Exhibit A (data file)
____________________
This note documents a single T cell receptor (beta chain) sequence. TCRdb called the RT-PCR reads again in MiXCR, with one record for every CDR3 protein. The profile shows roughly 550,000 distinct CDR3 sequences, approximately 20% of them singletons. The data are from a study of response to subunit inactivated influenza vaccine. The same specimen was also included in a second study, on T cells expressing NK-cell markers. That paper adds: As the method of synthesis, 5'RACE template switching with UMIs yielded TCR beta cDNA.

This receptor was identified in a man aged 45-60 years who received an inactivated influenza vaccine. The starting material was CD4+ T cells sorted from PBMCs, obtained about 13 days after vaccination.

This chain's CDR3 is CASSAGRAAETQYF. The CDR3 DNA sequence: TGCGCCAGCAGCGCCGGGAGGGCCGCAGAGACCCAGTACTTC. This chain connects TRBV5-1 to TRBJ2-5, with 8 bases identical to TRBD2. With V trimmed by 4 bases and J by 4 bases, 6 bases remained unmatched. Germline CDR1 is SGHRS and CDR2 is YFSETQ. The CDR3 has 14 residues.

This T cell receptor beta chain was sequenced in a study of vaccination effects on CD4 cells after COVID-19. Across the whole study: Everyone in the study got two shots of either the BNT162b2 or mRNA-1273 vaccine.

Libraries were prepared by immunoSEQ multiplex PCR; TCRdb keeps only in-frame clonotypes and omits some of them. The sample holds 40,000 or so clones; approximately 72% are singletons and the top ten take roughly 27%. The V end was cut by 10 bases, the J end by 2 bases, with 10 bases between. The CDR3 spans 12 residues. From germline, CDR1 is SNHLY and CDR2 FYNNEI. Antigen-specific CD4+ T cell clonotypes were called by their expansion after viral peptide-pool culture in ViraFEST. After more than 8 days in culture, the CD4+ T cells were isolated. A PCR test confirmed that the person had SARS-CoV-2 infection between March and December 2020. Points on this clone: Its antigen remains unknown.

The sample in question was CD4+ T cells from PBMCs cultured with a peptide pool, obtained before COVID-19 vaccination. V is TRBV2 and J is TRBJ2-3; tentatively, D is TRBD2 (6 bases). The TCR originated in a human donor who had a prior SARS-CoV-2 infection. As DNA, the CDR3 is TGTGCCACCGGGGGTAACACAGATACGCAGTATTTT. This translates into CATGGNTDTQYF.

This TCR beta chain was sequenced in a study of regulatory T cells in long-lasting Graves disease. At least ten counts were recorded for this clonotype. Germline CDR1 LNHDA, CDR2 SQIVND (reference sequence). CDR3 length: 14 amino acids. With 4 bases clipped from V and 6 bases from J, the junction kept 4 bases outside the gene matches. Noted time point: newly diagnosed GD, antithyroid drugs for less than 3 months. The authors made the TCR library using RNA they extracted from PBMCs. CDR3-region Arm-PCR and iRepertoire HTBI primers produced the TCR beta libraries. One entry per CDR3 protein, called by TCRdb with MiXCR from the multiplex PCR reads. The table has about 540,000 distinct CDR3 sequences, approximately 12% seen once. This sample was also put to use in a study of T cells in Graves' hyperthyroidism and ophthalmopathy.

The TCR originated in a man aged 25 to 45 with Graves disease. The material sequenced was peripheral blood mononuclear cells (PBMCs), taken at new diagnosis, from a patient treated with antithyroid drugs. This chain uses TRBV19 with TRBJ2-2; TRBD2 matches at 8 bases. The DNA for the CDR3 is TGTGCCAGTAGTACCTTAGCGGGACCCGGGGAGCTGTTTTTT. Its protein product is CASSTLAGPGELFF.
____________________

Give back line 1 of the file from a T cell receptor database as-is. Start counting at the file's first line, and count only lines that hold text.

This note documents a single T cell receptor (beta chain) sequence. TCRdb called the RT-PCR reads again in MiXCR, with one record for every CDR3 protein. The profile shows roughly 550,000 distinct CDR3 sequences, approximately 20% of them singletons. The data are from a study of response to subunit inactivated influenza vaccine. The same specimen was also included in a second study, on T cells expressing NK-cell markers. That paper adds: As the method of synthesis, 5'RACE template switching with UMIs yielded TCR beta cDNA.